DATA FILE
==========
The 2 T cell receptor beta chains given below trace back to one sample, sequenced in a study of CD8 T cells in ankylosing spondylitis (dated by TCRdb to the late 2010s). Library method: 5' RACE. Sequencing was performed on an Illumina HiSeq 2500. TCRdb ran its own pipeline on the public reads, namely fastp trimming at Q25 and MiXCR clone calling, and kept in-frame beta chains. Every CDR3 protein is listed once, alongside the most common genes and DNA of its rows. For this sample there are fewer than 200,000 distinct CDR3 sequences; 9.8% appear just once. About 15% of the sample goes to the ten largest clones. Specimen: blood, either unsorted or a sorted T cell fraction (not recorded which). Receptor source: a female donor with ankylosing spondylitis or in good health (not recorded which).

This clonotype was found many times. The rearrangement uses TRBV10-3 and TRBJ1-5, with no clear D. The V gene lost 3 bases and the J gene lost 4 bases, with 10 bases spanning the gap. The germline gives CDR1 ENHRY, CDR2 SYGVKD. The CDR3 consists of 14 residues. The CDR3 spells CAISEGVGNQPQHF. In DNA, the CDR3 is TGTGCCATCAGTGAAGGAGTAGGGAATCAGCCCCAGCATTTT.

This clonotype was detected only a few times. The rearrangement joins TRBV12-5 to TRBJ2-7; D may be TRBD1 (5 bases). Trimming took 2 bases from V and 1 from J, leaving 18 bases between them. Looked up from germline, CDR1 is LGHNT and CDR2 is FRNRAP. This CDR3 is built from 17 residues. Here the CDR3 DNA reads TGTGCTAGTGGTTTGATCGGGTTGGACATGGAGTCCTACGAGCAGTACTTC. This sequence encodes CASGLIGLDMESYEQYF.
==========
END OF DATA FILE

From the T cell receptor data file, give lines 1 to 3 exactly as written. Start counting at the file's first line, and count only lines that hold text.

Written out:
The 2 T cell receptor beta chains given below trace back to one sample, sequenced in a study of CD8 T cells in ankylosing spondylitis (dated by TCRdb to the late 2010s). Library method: 5' RACE. Sequencing was performed on an Illumina HiSeq 2500. TCRdb ran its own pipeline on the public reads, namely fastp trimming at Q25 and MiXCR clone calling, and kept in-frame beta chains. Every CDR3 protein is listed once, alongside the most common genes and DNA of its rows. For this sample there are fewer than 200,000 distinct CDR3 sequences; 9.8% appear just once. About 15% of the sample goes to the ten largest clones. Specimen: blood, either unsorted or a sorted T cell fraction (not recorded which). Receptor source: a female donor with ankylosing spondylitis or in good health (not recorded which).

This clonotype was found many times. The rearrangement uses TRBV10-3 and TRBJ1-5, with no clear D. The V gene lost 3 bases and the J gene lost 4 bases, with 10 bases spanning the gap. The germline gives CDR1 ENHRY, CDR2 SYGVKD. The CDR3 consists of 14 residues. The CDR3 spells CAISEGVGNQPQHF. In DNA, the CDR3 is TGTGCCATCAGTGAAGGAGTAGGGAATCAGCCCCAGCATTTT.

This clonotype was detected only a few times. The rearrangement joins TRBV12-5 to TRBJ2-7; D may be TRBD1 (5 bases). Trimming took 2 bases from V and 1 from J, leaving 18 bases between them. Looked up from germline, CDR1 is LGHNT and CDR2 is FRNRAP. This CDR3 is built from 17 residues. Here the CDR3 DNA reads TGTGCTAGTGGTTTGATCGGGTTGGACATGGAGTCCTACGAGCAGTACTTC. This sequence encodes CASGLIGLDMESYEQYF.